# [cfe-commits] Performance of OwningPtr/move()...

steve naroff snaroff at apple.com
Mon Dec 15 11:13:59 PST 2008

```Hey Howard,

I've forwarded two simplistic modifications to your example.

For this contrived example, the "abstraction penalty" appears to be 2x
when compiled with -O2 (see user time below).

Although this is a contrived example, the cost seems significant.

snaroff

[steve-naroffs-imac-2:llvm/tools/clang] snaroff% cat howard.cpp
#include <iostream>
#include "OwningPtr.h"

int* source(int i)
{
llvm::OwningPtr<int> p(new int(i));
return p.take();
}

void binOp(int* a, int *b)
{
int c = *a + *b;
}

int main()
{
for (int i = 0; i < 10000000; i++) {
binOp(source(i), source(i+1));
}
}

[steve-naroffs-imac-2:llvm/tools/clang] snaroff% c++ howard.cpp -o h1 -
O2
[steve-naroffs-imac-2:llvm/tools/clang] snaroff% cat howard2.cpp
#include <iostream>
#include "OwningPtr.h"

llvm::OwningPtr<int> source(int i)
{
llvm::OwningPtr<int> p(new int(i));
return move(p);
}

void binOp(llvm::OwningPtr<int> a, llvm::OwningPtr<int> b)
{
int c = *a + *b;
}

int main()
{
for (int i = 0; i < 10000000; i++) {
binOp(source(i), source(i+1));
}
}

[steve-naroffs-imac-2:llvm/tools/clang] snaroff% c++ howard2.cpp -o h2
-O2
[steve-naroffs-imac-2:llvm/tools/clang] snaroff% time ./h1
1.090u 0.290s 0:01.39 99.2%	0+0k 0+0io 0pf+0w
[steve-naroffs-imac-2:llvm/tools/clang] snaroff% time ./h2
2.143u 0.006s 0:02.15 99.5%	0+0k 0+0io 0pf+0w

On Dec 13, 2008, at 4:21 PM, Howard Hinnant wrote:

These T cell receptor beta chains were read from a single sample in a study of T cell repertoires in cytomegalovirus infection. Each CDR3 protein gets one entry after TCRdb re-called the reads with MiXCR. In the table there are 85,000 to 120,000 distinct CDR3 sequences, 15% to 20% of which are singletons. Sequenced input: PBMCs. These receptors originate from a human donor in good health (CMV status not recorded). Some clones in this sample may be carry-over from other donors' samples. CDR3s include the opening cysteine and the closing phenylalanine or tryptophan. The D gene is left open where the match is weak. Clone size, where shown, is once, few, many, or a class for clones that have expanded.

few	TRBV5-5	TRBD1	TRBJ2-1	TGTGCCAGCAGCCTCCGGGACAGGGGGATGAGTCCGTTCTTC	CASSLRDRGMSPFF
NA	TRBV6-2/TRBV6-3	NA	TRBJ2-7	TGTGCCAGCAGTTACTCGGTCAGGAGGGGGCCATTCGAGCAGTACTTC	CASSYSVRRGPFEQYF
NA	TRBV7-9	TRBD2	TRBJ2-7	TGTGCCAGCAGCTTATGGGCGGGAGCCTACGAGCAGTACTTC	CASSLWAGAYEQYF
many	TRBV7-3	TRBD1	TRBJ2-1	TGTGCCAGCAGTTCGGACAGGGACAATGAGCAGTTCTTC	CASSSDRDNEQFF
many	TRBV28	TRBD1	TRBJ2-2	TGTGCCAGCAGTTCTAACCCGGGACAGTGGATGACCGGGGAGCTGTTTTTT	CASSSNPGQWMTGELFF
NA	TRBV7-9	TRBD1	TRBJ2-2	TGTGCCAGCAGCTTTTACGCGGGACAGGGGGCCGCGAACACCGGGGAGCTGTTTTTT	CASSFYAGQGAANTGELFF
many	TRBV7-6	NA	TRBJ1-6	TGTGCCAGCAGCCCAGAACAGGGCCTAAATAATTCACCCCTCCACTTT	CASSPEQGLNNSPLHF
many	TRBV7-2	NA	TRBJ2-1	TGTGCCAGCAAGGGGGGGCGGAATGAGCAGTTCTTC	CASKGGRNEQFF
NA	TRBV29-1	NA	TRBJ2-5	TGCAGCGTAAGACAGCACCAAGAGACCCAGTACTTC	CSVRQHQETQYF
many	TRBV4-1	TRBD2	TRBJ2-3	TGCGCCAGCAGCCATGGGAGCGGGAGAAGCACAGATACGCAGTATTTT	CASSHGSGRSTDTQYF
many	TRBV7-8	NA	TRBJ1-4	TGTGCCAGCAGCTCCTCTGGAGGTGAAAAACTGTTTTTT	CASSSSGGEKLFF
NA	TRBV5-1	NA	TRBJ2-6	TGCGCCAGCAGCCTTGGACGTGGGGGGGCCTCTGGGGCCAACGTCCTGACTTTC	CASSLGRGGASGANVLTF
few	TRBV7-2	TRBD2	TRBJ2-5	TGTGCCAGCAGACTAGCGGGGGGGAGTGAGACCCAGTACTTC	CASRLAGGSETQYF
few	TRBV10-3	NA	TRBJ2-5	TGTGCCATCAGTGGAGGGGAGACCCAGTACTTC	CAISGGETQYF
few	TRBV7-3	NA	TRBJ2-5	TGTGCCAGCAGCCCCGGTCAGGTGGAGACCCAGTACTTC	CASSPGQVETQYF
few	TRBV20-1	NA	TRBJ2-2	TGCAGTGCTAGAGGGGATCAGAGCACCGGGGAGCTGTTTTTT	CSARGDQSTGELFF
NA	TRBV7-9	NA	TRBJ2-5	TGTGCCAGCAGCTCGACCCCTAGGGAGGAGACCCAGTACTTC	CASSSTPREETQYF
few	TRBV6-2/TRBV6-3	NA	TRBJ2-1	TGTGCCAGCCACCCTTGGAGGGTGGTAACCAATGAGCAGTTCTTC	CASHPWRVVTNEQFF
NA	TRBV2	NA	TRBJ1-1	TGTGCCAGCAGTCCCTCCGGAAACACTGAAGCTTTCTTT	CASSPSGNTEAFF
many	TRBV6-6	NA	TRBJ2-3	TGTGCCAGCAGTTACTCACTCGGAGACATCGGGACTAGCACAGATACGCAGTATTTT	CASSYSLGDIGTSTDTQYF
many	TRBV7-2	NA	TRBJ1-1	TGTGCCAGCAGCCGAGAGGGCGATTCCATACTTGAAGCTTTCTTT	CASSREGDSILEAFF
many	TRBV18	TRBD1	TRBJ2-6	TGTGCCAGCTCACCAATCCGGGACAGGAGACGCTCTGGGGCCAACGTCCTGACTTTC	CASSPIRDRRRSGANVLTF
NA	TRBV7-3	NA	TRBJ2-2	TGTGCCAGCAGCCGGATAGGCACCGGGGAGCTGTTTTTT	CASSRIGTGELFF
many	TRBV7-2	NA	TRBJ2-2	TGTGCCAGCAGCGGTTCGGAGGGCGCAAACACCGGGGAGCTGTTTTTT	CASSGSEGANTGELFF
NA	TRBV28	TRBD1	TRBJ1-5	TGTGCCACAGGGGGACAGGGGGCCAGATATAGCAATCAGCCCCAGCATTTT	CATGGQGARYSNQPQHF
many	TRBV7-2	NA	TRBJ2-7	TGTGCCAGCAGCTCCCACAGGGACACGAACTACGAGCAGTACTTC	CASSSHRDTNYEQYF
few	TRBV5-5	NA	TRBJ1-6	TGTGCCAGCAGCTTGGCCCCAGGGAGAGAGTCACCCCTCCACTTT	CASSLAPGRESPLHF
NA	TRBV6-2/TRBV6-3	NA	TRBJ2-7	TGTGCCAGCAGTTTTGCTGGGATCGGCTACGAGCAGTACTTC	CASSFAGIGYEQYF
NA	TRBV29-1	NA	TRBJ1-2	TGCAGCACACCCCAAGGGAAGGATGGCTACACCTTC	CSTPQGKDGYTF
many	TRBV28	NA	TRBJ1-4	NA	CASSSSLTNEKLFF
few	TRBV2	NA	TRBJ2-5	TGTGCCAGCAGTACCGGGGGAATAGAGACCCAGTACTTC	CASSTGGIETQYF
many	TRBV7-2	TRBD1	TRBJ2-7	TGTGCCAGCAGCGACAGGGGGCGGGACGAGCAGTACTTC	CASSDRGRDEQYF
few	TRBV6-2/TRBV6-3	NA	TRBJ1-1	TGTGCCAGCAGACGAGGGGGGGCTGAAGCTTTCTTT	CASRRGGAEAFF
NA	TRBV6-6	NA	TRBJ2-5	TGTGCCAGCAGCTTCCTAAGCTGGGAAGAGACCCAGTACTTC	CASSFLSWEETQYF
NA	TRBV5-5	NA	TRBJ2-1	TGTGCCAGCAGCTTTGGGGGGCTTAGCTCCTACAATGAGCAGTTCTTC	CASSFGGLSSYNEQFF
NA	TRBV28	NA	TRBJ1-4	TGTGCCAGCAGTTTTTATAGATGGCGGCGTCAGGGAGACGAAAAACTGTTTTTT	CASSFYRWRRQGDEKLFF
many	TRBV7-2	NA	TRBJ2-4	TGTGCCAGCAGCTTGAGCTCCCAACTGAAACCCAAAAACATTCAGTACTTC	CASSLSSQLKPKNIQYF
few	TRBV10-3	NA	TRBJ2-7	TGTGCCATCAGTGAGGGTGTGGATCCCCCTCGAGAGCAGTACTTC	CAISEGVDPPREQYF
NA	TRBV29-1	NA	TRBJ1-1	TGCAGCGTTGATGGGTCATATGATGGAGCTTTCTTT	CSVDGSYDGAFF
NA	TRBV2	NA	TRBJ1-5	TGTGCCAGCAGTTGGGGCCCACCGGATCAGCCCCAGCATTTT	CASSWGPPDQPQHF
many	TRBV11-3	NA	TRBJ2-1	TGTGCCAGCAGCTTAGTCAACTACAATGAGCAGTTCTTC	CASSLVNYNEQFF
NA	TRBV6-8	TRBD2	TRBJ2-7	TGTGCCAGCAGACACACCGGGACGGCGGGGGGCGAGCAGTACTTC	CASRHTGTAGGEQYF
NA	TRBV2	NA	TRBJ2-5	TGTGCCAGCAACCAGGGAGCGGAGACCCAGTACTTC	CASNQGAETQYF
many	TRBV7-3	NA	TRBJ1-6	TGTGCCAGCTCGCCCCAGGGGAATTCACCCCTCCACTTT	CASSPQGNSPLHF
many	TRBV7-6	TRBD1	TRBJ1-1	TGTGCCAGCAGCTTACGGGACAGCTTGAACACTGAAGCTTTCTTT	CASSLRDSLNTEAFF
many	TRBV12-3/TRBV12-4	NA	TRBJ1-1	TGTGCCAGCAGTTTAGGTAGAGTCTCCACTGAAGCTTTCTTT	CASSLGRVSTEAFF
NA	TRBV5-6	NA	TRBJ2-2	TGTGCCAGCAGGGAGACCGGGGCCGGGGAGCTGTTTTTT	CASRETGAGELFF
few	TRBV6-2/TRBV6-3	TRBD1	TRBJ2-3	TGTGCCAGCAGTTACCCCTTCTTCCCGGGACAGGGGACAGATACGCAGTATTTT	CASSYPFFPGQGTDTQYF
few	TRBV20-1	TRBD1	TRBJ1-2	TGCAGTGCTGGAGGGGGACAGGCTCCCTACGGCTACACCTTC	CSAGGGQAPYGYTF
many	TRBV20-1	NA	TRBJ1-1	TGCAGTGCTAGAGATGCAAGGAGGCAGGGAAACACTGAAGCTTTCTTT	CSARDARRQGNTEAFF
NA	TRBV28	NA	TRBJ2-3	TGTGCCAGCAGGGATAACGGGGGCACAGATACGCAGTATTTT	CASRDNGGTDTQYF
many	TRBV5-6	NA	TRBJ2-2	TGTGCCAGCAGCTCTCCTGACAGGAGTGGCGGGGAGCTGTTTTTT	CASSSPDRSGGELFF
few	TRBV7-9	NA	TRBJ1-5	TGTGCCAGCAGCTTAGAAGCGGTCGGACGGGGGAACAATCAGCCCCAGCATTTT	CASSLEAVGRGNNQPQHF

> In an effort to "de-mystify" the subject around this "smart pointer"
> application I would like to take include/llvm/ADT/OwningPtr.h as
> example code.  I've enclosed a modified OwningPtr.h just as an
> example, not as a proposed change.  I encourage everyone to do a
> diff between the enclosure and the current OwningPtr.h (the diff is
> small & boilerplate).
>
> Consider this very simplistic sample code which is written to the
> current OwningPtr.h interface:
>
> #include <iostream>
> #include "OwningPtr.h"
>
> int* source(int i)
> {
>    llvm::OwningPtr<int> p(new int(i));
>    std::cout << "source: " << *p << '\n';
>    return p.take();
> }
>
> void sink1(int* i)
> {
>    llvm::OwningPtr<int> p(i);
>    std::cout << "sink1: " << *p << '\n';
> }
>
> void sink2(int* i)
> {
>    std::cout << "sink2: " << *i << '\n';
> }
>
> int main()
> {
>    sink1(source(1));
>    sink2(source(2));
> }
>
> There is a "source" function which creates an OwningPtr, but does
> not return an OwningPtr because OwningPtr isn't copy constructible.
> It instead returns a pointer to the data (just an int here, likely
> an Expr in clang).
>
> There are two clients: sink1 and sink2.  The clients have similar
> signatures, but different semantics.  sink1 takes ownership of the
> pointer.  sink2 does not.  sink2 may be this way by design, or this
> could be coding error.
>
> The example above compiles, and prints out:
>
> source: 1
> sink1: 1
> source: 2
> sink2: 2
>
> Because I ran it with a memory-leak checker, it also printed out:
>
> Leaking memory (8 bytes) at 0xb010
> Total memory leaked is 8 bytes
>
> Now consider substituting in the modified OwningPtr.h:
>
> source: 1
> sink1: 1
> source: 2
> sink2: 2
> Leaking memory (8 bytes) at 0xb010
> Total memory leaked is 8 bytes
>
> well, same problem.
>
> Note:  This modification won't alter existing behavior.  However it